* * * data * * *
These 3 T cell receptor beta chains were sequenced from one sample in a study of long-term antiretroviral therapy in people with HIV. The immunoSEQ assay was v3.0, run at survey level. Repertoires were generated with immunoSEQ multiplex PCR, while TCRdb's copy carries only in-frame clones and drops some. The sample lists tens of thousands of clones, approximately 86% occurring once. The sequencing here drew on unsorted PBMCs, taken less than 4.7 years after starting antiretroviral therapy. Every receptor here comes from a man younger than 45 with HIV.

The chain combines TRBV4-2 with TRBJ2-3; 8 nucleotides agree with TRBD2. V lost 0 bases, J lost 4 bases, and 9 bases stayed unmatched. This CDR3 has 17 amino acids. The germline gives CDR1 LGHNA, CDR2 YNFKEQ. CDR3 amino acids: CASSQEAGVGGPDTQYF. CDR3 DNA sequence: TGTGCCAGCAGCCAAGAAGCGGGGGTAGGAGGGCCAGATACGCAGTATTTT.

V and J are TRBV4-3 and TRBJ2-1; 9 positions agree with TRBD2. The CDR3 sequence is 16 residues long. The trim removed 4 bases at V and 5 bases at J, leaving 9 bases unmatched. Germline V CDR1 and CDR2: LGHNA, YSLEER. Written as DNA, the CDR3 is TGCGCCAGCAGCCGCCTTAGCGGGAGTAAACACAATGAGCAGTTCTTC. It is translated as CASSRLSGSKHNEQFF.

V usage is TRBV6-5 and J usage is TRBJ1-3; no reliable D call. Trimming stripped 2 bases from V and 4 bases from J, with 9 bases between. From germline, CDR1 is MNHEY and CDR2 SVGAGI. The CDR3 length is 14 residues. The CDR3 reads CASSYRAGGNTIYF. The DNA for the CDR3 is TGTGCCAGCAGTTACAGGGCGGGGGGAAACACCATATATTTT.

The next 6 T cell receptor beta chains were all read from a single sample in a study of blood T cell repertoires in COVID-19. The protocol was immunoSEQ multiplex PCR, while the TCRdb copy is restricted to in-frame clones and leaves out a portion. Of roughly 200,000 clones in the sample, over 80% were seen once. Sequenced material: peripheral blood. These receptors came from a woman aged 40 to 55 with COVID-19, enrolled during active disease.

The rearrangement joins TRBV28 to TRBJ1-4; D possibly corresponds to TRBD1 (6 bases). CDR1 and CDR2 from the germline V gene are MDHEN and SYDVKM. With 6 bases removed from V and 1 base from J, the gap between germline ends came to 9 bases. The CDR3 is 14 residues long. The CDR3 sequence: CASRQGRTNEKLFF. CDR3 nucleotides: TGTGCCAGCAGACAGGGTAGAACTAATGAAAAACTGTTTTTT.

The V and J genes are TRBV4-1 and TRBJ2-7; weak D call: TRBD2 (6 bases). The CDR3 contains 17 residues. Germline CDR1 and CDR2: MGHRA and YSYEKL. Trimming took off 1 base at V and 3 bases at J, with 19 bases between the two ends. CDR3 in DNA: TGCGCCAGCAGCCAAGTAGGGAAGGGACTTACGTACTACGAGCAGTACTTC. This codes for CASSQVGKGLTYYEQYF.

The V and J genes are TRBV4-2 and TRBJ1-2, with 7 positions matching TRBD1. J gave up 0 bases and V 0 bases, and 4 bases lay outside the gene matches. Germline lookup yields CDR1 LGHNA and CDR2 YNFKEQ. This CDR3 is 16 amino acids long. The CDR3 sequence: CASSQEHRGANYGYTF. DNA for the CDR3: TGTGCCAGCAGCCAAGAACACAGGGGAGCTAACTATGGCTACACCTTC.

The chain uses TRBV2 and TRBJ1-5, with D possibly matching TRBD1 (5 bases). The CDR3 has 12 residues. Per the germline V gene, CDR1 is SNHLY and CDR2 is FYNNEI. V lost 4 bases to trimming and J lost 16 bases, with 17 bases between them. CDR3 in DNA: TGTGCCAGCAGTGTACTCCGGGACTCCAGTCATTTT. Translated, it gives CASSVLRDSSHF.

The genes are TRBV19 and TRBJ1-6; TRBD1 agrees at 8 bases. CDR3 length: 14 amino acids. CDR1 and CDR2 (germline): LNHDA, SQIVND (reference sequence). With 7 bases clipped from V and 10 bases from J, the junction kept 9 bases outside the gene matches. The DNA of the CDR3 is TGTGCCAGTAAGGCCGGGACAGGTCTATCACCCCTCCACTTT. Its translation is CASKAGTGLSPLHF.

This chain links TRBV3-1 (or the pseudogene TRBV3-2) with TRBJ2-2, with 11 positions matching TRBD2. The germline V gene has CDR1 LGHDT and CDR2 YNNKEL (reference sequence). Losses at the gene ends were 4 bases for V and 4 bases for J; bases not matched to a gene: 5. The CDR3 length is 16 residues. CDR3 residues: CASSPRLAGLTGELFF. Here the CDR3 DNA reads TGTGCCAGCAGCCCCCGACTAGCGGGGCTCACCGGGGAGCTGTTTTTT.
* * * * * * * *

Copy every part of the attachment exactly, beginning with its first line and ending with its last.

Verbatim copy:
These 3 T cell receptor beta chains were sequenced from one sample in a study of long-term antiretroviral therapy in people with HIV. The immunoSEQ assay was v3.0, run at survey level. Repertoires were generated with immunoSEQ multiplex PCR, while TCRdb's copy carries only in-frame clones and drops some. The sample lists tens of thousands of clones, approximately 86% occurring once. The sequencing here drew on unsorted PBMCs, taken less than 4.7 years after starting antiretroviral therapy. Every receptor here comes from a man younger than 45 with HIV.

The chain combines TRBV4-2 with TRBJ2-3; 8 nucleotides agree with TRBD2. V lost 0 bases, J lost 4 bases, and 9 bases stayed unmatched. This CDR3 has 17 amino acids. The germline gives CDR1 LGHNA, CDR2 YNFKEQ. CDR3 amino acids: CASSQEAGVGGPDTQYF. CDR3 DNA sequence: TGTGCCAGCAGCCAAGAAGCGGGGGTAGGAGGGCCAGATACGCAGTATTTT.

V and J are TRBV4-3 and TRBJ2-1; 9 positions agree with TRBD2. The CDR3 sequence is 16 residues long. The trim removed 4 bases at V and 5 bases at J, leaving 9 bases unmatched. Germline V CDR1 and CDR2: LGHNA, YSLEER. Written as DNA, the CDR3 is TGCGCCAGCAGCCGCCTTAGCGGGAGTAAACACAATGAGCAGTTCTTC. It is translated as CASSRLSGSKHNEQFF.

V usage is TRBV6-5 and J usage is TRBJ1-3; no reliable D call. Trimming stripped 2 bases from V and 4 bases from J, with 9 bases between. From germline, CDR1 is MNHEY and CDR2 SVGAGI. The CDR3 length is 14 residues. The CDR3 reads CASSYRAGGNTIYF. The DNA for the CDR3 is TGTGCCAGCAGTTACAGGGCGGGGGGAAACACCATATATTTT.

The next 6 T cell receptor beta chains were all read from a single sample in a study of blood T cell repertoires in COVID-19. The protocol was immunoSEQ multiplex PCR, while the TCRdb copy is restricted to in-frame clones and leaves out a portion. Of roughly 200,000 clones in the sample, over 80% were seen once. Sequenced material: peripheral blood. These receptors came from a woman aged 40 to 55 with COVID-19, enrolled during active disease.

The rearrangement joins TRBV28 to TRBJ1-4; D possibly corresponds to TRBD1 (6 bases). CDR1 and CDR2 from the germline V gene are MDHEN and SYDVKM. With 6 bases removed from V and 1 base from J, the gap between germline ends came to 9 bases. The CDR3 is 14 residues long. The CDR3 sequence: CASRQGRTNEKLFF. CDR3 nucleotides: TGTGCCAGCAGACAGGGTAGAACTAATGAAAAACTGTTTTTT.

The V and J genes are TRBV4-1 and TRBJ2-7; weak D call: TRBD2 (6 bases). The CDR3 contains 17 residues. Germline CDR1 and CDR2: MGHRA and YSYEKL. Trimming took off 1 base at V and 3 bases at J, with 19 bases between the two ends. CDR3 in DNA: TGCGCCAGCAGCCAAGTAGGGAAGGGACTTACGTACTACGAGCAGTACTTC. This codes for CASSQVGKGLTYYEQYF.

The V and J genes are TRBV4-2 and TRBJ1-2, with 7 positions matching TRBD1. J gave up 0 bases and V 0 bases, and 4 bases lay outside the gene matches. Germline lookup yields CDR1 LGHNA and CDR2 YNFKEQ. This CDR3 is 16 amino acids long. The CDR3 sequence: CASSQEHRGANYGYTF. DNA for the CDR3: TGTGCCAGCAGCCAAGAACACAGGGGAGCTAACTATGGCTACACCTTC.

The chain uses TRBV2 and TRBJ1-5, with D possibly matching TRBD1 (5 bases). The CDR3 has 12 residues. Per the germline V gene, CDR1 is SNHLY and CDR2 is FYNNEI. V lost 4 bases to trimming and J lost 16 bases, with 17 bases between them. CDR3 in DNA: TGTGCCAGCAGTGTACTCCGGGACTCCAGTCATTTT. Translated, it gives CASSVLRDSSHF.

The genes are TRBV19 and TRBJ1-6; TRBD1 agrees at 8 bases. CDR3 length: 14 amino acids. CDR1 and CDR2 (germline): LNHDA, SQIVND (reference sequence). With 7 bases clipped from V and 10 bases from J, the junction kept 9 bases outside the gene matches. The DNA of the CDR3 is TGTGCCAGTAAGGCCGGGACAGGTCTATCACCCCTCCACTTT. Its translation is CASKAGTGLSPLHF.

This chain links TRBV3-1 (or the pseudogene TRBV3-2) with TRBJ2-2, with 11 positions matching TRBD2. The germline V gene has CDR1 LGHDT and CDR2 YNNKEL (reference sequence). Losses at the gene ends were 4 bases for V and 4 bases for J; bases not matched to a gene: 5. The CDR3 length is 16 residues. CDR3 residues: CASSPRLAGLTGELFF. Here the CDR3 DNA reads TGTGCCAGCAGCCCCCGACTAGCGGGGCTCACCGGGGAGCTGTTTTTT.